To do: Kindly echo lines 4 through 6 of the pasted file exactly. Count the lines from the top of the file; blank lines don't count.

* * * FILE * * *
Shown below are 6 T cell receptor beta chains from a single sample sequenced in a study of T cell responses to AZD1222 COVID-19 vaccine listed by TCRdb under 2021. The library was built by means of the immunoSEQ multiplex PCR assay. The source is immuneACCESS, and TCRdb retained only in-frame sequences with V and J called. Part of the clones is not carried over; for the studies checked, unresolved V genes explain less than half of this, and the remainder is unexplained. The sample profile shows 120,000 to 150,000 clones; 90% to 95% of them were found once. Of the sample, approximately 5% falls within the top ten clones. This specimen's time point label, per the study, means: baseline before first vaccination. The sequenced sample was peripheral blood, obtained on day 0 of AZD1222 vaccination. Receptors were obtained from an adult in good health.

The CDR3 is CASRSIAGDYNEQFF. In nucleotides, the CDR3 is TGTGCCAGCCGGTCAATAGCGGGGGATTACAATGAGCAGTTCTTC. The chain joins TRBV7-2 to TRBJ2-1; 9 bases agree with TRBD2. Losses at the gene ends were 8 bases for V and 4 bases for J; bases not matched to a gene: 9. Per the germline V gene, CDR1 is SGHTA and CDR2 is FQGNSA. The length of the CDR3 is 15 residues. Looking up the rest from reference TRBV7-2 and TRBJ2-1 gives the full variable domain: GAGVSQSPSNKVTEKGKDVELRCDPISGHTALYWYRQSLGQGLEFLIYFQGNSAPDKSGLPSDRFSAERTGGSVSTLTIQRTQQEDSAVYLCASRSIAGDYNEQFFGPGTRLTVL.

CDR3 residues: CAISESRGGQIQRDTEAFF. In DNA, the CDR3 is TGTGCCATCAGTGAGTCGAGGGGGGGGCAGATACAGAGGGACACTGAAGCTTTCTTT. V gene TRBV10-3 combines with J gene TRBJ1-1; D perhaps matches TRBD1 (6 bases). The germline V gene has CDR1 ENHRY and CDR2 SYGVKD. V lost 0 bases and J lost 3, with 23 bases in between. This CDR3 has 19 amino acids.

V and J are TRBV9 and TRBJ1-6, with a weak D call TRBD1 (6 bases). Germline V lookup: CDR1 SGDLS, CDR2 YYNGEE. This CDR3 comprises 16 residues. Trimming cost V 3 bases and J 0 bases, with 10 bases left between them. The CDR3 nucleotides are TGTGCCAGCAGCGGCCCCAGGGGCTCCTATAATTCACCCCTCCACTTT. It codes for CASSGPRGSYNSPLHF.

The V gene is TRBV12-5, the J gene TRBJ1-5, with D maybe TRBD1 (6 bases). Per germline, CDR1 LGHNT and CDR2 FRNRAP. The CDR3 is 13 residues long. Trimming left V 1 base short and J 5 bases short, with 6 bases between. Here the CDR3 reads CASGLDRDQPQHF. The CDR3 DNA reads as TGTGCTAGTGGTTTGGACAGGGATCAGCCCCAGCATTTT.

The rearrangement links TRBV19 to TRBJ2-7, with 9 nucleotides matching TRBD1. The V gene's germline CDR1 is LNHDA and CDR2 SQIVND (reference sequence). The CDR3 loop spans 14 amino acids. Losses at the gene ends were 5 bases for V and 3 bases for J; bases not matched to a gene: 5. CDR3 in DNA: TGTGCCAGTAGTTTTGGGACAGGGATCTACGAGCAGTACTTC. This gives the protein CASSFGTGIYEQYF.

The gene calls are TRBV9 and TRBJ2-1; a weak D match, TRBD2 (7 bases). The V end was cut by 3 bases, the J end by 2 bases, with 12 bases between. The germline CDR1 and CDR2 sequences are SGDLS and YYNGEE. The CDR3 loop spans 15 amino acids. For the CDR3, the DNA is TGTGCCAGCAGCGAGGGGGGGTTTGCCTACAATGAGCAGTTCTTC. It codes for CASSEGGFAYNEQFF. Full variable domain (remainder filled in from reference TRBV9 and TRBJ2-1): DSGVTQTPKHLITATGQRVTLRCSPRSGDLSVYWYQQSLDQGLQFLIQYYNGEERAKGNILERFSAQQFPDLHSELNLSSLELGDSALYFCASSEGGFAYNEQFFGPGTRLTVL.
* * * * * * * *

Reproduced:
V and J are TRBV9 and TRBJ1-6, with a weak D call TRBD1 (6 bases). Germline V lookup: CDR1 SGDLS, CDR2 YYNGEE. This CDR3 comprises 16 residues. Trimming cost V 3 bases and J 0 bases, with 10 bases left between them. The CDR3 nucleotides are TGTGCCAGCAGCGGCCCCAGGGGCTCCTATAATTCACCCCTCCACTTT. It codes for CASSGPRGSYNSPLHF.

The V gene is TRBV12-5, the J gene TRBJ1-5, with D maybe TRBD1 (6 bases). Per germline, CDR1 LGHNT and CDR2 FRNRAP. The CDR3 is 13 residues long. Trimming left V 1 base short and J 5 bases short, with 6 bases between. Here the CDR3 reads CASGLDRDQPQHF. The CDR3 DNA reads as TGTGCTAGTGGTTTGGACAGGGATCAGCCCCAGCATTTT.

The rearrangement links TRBV19 to TRBJ2-7, with 9 nucleotides matching TRBD1. The V gene's germline CDR1 is LNHDA and CDR2 SQIVND (reference sequence). The CDR3 loop spans 14 amino acids. Losses at the gene ends were 5 bases for V and 3 bases for J; bases not matched to a gene: 5. CDR3 in DNA: TGTGCCAGTAGTTTTGGGACAGGGATCTACGAGCAGTACTTC. This gives the protein CASSFGTGIYEQYF.